February is done which means it’s time for my 7-Word Book Reviews. If you’re looking for a good March read, maybe you’ll be interested in adding these to your ever-growing stack of books on the nightstand.
What’s on my list?
To whet your appetite—a book of short stories from one of my favorite authors, a Vietnamese refugee story with an Arkansas tie, a male coming-of-age tale, a novel turned Oscar-nominated movie, and a nature story to remind us of our connection to the wider world.
Yes, these five reads added hours of enjoyment to the cold, short month of February.
by: Richard Powers
7-Word Review: Connection over trees provides powerful nature story.
Favorite line: What you make from a tree should be at least as miraculous as what you cut down.
This book is a love story as well as a lament to earth’s trees. Oh so cleverly written! (Thank you Carolyn N. for the recommendation.) ⭐⭐⭐⭐⭐
The Book of Moon
by: George Crowder
7-Word Review: Quirky, somewhat irreverent coming of age story.
Favorite line: Why do so many religious people feel an overwhelming compulsion to talk you into enlisting with them? It feels like one giant pyramid scheme.
This book drew me in from the first sentence. A realistic, quiet, snarky book about childhood angst. The Book of Moon has been called the Catcher in the Rye for the selfie generation. I agree. ⭐⭐⭐⭐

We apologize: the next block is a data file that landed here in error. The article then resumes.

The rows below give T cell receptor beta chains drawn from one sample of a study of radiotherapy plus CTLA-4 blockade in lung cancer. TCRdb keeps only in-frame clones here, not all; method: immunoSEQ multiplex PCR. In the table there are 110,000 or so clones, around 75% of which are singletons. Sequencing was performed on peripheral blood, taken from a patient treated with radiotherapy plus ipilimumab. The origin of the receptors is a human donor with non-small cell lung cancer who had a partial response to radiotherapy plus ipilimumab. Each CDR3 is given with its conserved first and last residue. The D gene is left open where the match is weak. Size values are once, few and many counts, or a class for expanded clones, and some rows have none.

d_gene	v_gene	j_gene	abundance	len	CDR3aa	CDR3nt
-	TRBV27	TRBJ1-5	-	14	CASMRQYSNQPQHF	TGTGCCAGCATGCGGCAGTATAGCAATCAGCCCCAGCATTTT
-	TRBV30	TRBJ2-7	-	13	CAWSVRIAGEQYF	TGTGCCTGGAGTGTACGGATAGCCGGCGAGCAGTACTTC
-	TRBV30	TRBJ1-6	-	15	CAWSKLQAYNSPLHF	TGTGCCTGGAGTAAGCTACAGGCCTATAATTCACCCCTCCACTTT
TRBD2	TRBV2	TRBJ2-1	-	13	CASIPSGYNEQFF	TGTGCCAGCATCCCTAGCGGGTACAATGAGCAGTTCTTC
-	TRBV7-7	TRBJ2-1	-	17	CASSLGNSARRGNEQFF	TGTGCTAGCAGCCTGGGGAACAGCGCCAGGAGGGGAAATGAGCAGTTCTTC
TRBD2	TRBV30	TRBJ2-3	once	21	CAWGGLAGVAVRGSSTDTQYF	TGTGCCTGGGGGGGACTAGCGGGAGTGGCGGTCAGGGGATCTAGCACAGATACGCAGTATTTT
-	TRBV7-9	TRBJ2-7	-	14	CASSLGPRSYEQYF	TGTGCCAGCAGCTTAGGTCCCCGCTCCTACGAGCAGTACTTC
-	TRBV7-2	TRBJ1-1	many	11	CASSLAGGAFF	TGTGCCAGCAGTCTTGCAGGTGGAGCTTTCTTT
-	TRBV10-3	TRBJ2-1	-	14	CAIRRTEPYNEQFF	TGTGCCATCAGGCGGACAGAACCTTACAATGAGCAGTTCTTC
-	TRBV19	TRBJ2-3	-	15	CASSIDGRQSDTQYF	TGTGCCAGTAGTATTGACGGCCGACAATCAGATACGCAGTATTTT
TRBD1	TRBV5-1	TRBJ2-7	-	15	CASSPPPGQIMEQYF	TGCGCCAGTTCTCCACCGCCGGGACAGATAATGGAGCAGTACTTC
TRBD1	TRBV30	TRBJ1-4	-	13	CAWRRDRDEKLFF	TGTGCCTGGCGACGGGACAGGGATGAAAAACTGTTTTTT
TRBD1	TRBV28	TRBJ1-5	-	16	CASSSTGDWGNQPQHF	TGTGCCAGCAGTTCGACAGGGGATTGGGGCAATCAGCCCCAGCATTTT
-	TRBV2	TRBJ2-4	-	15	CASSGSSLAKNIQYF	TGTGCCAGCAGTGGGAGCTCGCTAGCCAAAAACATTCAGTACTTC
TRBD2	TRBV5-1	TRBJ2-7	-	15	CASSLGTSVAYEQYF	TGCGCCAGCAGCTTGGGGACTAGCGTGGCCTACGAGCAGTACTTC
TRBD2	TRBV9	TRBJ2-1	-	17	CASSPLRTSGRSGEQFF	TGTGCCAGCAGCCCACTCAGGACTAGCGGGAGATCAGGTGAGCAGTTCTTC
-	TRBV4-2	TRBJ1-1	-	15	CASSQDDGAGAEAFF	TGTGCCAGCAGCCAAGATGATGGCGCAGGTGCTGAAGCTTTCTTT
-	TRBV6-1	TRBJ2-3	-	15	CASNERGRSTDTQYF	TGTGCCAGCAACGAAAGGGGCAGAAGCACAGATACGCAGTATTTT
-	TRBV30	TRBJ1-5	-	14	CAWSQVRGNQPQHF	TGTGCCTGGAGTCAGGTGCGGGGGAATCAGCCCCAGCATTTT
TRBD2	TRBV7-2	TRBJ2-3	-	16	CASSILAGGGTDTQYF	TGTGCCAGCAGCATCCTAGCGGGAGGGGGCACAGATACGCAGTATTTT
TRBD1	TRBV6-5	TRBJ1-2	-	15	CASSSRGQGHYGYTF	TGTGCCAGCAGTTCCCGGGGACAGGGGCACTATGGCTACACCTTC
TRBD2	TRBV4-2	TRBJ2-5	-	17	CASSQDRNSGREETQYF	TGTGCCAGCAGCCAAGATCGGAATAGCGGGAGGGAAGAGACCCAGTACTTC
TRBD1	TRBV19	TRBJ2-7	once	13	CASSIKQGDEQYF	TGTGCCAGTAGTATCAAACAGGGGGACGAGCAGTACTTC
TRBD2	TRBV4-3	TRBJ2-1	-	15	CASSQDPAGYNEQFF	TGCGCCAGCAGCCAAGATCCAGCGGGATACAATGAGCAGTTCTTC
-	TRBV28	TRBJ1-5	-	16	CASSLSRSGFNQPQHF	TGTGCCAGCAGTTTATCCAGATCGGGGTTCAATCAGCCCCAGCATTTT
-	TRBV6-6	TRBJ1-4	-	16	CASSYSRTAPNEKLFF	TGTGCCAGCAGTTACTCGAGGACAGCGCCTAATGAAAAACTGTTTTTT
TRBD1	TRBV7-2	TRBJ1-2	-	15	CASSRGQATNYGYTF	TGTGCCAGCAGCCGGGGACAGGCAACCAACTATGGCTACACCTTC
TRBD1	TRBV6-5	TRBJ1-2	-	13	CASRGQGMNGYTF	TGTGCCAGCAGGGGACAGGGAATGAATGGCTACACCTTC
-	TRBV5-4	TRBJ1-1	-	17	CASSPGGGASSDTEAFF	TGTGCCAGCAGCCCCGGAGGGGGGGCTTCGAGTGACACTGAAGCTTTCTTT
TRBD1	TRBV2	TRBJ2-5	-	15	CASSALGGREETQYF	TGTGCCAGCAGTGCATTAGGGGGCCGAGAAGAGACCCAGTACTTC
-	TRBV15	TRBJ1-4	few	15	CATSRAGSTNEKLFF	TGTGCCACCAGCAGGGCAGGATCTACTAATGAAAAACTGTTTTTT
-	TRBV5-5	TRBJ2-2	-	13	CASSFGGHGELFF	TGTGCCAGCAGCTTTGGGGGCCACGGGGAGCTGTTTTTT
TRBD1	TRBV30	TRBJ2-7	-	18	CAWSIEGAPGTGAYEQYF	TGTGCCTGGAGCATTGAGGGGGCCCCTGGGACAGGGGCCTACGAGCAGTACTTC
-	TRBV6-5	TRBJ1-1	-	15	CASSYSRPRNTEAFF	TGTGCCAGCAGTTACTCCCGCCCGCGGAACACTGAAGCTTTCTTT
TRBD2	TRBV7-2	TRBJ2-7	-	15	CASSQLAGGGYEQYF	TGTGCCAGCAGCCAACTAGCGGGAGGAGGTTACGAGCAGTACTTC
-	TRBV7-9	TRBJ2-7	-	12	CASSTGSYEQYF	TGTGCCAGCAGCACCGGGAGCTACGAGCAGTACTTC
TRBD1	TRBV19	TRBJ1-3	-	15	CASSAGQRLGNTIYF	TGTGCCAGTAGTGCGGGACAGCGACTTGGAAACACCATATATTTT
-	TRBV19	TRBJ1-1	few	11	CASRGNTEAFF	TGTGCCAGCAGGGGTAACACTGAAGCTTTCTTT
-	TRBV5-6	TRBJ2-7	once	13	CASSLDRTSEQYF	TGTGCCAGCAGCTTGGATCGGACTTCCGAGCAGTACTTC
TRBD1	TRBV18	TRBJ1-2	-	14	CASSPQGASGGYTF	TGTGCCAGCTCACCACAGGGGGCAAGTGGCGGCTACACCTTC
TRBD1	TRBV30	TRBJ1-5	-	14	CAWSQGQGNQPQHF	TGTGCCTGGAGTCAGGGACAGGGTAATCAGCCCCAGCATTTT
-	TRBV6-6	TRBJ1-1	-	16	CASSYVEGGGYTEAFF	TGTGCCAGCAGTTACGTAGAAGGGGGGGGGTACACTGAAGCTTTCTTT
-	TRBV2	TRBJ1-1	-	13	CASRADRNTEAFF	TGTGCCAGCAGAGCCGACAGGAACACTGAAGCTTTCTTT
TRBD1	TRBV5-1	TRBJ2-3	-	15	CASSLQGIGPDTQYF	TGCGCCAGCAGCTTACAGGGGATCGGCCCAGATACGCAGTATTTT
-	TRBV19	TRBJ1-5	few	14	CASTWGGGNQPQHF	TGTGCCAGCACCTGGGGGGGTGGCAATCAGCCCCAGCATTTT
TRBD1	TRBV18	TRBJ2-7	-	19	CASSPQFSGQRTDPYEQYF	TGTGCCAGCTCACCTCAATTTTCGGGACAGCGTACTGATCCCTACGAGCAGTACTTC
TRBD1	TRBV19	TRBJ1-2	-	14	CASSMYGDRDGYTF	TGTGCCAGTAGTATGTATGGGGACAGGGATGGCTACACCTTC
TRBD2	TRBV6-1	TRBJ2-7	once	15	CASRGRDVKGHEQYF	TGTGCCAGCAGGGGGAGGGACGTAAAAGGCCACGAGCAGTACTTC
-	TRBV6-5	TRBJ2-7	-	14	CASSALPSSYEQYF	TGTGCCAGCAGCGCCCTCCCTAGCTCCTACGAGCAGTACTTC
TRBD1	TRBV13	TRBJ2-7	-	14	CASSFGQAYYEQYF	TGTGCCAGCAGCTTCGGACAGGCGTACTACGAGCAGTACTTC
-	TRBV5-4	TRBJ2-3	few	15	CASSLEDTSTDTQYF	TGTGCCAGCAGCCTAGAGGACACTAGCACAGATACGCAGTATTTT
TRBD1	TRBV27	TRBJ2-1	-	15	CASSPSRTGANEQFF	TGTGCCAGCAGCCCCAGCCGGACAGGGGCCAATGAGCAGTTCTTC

Had a Good Time:
Stories from American Postcards
by: Robert Olen Butler
7-Word Review: Every vintage postcard tells an intriguing story.
Favorite line: Say, we’re just trying to get out of childhood in one piece, all of us.
This book provides charming tales of Americana inspired by scribblings written on old postcards. As a collector of vintage postcards myself, I wonder why I didn’t think of this??? Because I’m not Robert Olen Butler. That’s why. ⭐⭐⭐⭐⭐
by: Meg Wolitzer
7-Word Review: Thanks to wife, husband wins Helsinki Prize.
My favorite line: Writers need light. They always tell you this, as though they’re parched, as though they’re plants, as though the page they’re working on would look completely different with a southern exposure.
This book is an example of how two unlikeable characters can still make for a compelling story. (I saw the movie after reading the book. The Hollywood-ized versions of both Joe and Joan Castleman are more likable. The book provided relationship background that I believe made the movie richer for me.) ⭐⭐⭐⭐
Where the Wind Leads:
A Refugee Family’s Miraculous Story
of Loss, Rescue, and Redemption
by: Vinh Chung
7-Word Review: Refugee family flees Vietnam; resettles in Arkansas.
My favorite line: The one-way bus ticket was symbolic of what my parents had been saying to me all my life: all we can do is get you there; after that it’s up to you.
This book reminded me that I have no reason to complain. Ever. ⭐⭐⭐⭐
Alrighty. That’s it for my 7-word book reviews for February 2019. And since today is National Grammar Day, let’s all pay extra attention to our use of apostrophes. LOL.
Grace Grits and Gardening
Farm. Food. Garden. Life.
P.S. CLICK HERE to hear the KUAR Arts and Letters radio show episode about Robert Olen Butler and his book Had a Good Time. It’s fantastic!